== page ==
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Drugfire is a multimedia database imaging system that automates the comparison of images of bullet cartridge cases, shell casings and bullets that was developed by MSI (Mnemonic System Inc.)[1]. It is a multimedia database imaging system that allows examiners from across the country to compare and link evidence obtained in the form of spent cartridges and other ammunition casings [2]. When the Federal Bureau of Investigation came under pressure to respond to the wave of gun violence gripping American cities during the crack cocaine epidemic of the 1980s and early 1990s, the FBI sub-contracted MSI to come up with a faster way of comparing and linking evidence obtained in the form of spent cartridges and other ammunition casings from Drug-related crimes across the country[3].

File:Identfy features of Bullet.gif

Development Edit

From the years of 1991 and 1992, MSI devolved Drugfire, a forensic imaging system that allows investigators to compare ammunition markings from a specific shooting to databases of seemingly unrelated shootings which allowed the FBI to solve numerous cases[4].


Cases Solved By Drugfire Edit

The following is a murder case that was directly attributed to being solved by Drugfire:

The Murder of Tommie Cain Edit

One case that was solved by Drugfire was the Murder of Tommie Cain, the Oakland Police had little to go on, witnesses provided little information. The next month, an Oakland patrol officer pulled over Jovan Reynolds and Henry Bruce for a routine traffic stop. Both had felony records, the officer found a .38-caliber revolver in the car. Because no other known crimes had been committed at the time the gun was found, officers took their time getting ballistics exams done of the gun. Several months later, when the gun was test-fired, police found that its bullet matched a bullet already in the imaging system, that slug had come from Cain's body. With the information, Reynolds and Bruce were questioned and eventually confessed to the murder. It turned out Cain had run into the men while they were in the midst of a day-long robbery spree and they had shot Cain while attempting to escape. Police investigators said the case would most likely still had been open if not for the use of Drugfire[5].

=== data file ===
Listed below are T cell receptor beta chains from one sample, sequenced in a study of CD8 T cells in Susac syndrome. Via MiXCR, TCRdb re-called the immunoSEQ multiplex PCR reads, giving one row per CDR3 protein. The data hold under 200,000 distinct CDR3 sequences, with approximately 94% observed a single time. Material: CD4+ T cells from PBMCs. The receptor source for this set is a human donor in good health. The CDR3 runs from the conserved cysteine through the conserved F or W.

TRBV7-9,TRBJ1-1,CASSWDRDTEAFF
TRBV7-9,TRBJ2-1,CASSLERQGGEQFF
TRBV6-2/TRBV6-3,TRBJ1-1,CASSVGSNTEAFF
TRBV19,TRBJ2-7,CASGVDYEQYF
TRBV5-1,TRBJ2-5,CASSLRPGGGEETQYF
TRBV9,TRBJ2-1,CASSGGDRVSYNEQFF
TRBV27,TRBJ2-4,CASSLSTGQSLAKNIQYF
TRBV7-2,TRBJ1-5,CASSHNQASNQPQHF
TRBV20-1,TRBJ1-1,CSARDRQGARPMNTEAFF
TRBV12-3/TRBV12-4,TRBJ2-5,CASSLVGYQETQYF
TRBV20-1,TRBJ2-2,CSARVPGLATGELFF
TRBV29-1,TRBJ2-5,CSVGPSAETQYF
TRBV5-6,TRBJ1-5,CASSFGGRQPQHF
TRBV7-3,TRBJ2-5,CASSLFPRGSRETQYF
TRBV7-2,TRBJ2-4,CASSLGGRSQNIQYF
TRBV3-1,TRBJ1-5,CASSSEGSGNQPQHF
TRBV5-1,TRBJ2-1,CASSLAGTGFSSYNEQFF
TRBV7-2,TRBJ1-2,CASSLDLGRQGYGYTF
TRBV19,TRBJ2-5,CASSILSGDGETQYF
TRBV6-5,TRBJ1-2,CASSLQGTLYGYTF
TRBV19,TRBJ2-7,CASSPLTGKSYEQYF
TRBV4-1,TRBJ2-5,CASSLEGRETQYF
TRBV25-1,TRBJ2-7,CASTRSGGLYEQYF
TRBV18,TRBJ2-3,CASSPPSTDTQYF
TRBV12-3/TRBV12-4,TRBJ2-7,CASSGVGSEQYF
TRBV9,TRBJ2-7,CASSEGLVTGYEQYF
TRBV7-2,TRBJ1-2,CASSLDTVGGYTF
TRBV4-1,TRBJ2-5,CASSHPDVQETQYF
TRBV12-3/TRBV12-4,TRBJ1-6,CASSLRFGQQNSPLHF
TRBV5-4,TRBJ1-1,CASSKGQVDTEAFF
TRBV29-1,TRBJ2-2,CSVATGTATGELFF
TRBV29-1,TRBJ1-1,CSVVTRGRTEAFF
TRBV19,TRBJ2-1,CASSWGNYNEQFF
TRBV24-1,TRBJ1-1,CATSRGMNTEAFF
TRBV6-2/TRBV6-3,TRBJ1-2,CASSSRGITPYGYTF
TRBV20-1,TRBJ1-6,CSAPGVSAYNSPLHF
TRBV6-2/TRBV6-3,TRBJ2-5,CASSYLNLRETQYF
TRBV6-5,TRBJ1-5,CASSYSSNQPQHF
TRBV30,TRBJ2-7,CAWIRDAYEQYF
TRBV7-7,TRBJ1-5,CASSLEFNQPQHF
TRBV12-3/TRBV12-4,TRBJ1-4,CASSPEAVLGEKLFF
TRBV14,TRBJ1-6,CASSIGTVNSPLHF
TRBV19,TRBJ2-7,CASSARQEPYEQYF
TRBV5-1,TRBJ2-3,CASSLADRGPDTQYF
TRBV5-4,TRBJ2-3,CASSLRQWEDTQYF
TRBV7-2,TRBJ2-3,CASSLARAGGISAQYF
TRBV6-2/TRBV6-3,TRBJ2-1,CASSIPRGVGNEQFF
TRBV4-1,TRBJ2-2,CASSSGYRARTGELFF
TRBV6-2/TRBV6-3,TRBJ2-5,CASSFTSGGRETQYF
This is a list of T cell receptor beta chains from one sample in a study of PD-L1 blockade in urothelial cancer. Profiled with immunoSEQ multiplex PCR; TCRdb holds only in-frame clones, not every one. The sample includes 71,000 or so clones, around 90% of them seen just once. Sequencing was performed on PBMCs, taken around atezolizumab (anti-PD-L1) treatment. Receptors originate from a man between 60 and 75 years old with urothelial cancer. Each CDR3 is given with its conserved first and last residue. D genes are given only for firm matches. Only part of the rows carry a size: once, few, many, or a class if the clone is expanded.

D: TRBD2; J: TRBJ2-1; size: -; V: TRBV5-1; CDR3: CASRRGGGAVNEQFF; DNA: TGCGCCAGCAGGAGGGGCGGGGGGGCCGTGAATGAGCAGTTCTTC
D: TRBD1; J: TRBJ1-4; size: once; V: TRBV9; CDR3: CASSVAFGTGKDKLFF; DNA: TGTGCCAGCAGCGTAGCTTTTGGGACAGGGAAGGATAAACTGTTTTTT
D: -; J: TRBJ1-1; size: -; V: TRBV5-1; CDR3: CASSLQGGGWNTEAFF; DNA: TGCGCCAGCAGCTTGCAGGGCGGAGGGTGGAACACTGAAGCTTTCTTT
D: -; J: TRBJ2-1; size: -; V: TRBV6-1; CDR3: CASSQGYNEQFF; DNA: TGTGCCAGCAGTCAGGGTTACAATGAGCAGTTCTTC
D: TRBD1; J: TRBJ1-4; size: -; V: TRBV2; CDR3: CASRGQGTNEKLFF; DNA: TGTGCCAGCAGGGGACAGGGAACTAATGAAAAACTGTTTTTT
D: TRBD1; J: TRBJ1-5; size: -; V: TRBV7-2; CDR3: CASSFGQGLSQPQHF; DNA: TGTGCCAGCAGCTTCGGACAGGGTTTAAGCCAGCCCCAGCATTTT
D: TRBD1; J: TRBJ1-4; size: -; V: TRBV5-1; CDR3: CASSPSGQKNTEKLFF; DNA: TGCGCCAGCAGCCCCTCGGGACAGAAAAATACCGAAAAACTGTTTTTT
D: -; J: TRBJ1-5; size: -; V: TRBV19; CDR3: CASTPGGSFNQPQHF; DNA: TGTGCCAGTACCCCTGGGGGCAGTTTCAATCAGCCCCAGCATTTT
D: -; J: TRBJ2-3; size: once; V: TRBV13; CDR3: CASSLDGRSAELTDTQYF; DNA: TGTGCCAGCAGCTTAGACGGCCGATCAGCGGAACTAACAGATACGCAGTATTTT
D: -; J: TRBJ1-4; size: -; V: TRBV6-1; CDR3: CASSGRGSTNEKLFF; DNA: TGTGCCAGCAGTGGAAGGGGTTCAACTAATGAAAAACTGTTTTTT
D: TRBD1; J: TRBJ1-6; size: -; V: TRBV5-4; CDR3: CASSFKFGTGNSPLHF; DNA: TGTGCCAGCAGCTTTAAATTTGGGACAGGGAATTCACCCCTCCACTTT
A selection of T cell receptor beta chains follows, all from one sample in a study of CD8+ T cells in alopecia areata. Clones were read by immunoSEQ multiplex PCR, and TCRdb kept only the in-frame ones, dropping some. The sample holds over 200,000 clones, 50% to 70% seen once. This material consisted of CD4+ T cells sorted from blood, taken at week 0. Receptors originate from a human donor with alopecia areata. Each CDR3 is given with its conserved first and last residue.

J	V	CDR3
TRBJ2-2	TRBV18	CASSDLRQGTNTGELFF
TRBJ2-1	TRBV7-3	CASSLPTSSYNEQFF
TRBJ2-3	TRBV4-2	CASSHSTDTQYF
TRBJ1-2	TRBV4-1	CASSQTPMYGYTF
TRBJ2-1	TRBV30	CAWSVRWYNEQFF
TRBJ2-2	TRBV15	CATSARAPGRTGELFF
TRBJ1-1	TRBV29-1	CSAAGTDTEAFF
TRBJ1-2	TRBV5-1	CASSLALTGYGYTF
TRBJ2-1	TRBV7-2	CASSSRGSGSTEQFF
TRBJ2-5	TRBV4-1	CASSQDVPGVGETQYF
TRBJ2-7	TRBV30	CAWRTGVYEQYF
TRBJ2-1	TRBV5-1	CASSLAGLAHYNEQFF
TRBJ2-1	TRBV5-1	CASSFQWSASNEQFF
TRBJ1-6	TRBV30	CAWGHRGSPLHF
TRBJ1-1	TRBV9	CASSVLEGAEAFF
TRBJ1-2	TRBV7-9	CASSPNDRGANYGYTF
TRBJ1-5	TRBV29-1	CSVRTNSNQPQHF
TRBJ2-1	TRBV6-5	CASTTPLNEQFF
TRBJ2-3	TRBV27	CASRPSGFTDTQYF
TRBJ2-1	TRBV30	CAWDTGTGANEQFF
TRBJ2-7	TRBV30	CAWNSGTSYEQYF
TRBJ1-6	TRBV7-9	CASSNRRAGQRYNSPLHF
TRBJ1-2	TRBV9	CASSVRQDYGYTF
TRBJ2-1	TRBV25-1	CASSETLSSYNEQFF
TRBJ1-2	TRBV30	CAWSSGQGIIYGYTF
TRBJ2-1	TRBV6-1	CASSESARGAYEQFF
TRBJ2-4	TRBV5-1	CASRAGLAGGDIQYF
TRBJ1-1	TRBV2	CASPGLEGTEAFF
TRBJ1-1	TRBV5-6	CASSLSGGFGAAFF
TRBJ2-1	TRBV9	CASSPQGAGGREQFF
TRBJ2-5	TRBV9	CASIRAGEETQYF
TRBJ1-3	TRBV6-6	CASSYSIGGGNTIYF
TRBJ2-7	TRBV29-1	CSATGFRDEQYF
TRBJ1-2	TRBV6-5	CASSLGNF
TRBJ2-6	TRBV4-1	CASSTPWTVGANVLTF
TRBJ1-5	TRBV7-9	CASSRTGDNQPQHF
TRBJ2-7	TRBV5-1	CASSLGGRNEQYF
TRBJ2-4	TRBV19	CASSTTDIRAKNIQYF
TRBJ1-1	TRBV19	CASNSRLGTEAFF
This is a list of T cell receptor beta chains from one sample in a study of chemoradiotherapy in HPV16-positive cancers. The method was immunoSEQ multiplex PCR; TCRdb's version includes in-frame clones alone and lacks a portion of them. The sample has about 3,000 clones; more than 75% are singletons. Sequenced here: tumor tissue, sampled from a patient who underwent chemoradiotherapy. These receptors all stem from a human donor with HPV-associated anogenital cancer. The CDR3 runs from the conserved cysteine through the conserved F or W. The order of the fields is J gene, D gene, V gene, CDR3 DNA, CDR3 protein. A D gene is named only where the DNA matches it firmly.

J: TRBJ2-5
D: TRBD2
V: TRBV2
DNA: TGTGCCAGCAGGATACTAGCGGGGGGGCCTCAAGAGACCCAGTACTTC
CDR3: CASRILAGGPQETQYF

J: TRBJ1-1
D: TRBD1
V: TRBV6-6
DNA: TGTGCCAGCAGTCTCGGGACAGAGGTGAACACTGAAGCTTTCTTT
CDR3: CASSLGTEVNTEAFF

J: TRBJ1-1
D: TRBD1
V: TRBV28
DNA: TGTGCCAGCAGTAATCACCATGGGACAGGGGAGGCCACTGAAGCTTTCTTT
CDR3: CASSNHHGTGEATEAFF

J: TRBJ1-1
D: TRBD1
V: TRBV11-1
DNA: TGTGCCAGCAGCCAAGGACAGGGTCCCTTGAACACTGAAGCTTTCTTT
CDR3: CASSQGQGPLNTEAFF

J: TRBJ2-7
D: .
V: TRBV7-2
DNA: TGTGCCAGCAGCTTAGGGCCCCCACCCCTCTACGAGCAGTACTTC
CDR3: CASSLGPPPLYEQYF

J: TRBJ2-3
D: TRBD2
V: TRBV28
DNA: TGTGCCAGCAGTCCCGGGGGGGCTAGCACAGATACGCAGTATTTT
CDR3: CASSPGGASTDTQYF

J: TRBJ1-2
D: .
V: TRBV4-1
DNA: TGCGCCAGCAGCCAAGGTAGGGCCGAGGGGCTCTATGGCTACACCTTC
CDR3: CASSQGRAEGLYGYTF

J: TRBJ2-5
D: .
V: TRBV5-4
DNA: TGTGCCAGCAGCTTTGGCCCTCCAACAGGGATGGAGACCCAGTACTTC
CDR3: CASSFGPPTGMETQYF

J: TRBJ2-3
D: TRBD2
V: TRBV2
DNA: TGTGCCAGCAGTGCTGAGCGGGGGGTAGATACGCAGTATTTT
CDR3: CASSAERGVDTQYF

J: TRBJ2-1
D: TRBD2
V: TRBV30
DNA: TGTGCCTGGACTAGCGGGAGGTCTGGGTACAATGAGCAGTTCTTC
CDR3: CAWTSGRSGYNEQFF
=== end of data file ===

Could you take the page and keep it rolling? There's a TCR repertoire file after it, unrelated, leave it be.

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How Drugfire Differs from the Old Method of Identifying Shot Casings Edit

Before Drugfire was invented, firearm examiners had to rely on a technique devised in the 1920s to compare ammunition markings, this involved looking at a casing under a microscope and the examiner had to compare the two casings to see if there were similar markings on the bullet which would most likely mean that the bullets had been fired from the same gun[6].

Statistics of Drugfire's Usage Edit

Drugfire has been considered by many experts to be a widespread success because it has resulted in many previously unsolved "cold cases" being solved [7]. The following illustrates some statistics of the usage Drugfire.


  • Drugfire is currently being used by more than 500 firearm examiners and technicians.
  • Drugfire has processed in excess of 65,000 Homicide and Murder cases worldwide.
  • Drugfire has matched and as a result solved more than 5,200 cases worldwide.[8]

References Edit

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  1. http://www.bizjournals.com/washington/stories/1997/05/19/focus6.html Retrieved on February 5th 2008 - Info about the maker of Drugfire
  2. http://www.bizjournals.com/washington/stories/1997/05/19/focus6.html Retrieved on February 5th 2008 - How Drugfire works
  3. http://www.fbi.gov/hq/lab/fsc/backissu/april2000/schehl2.htm Retrieved on February 5th 2008 - About the national database of ammunition casings
  4. http://www.saf.org/USAtoday102799.html Retrieved on February 5th 2008 - How Drugfire allowed numerous unrelated cases to be linked and solved
  5. http://www.saf.org/USAtoday102799.html Retrieved on February 5th 2008 - Info about the Murder of Tommie Cain and how Drugfire helped solved the case
  6. http://www.bizjournals.com/washington/stories/1997/05/19/focus6.html Retrieved on February 5th 2008 - How Drugfire identifies bullet casings
  7. http://www.fdle.state.fl.us/publications/tech_success_stories/DRUGFIRE.htm - Retrieved on February 8th 2008 - Info about the success of Drugfire
  8. http://www.fdle.state.fl.us/publications/tech_success_stories/DRUGFIRE.htm - Retrieved on February 8th 2008 - Info about Drugfire's use and relative success

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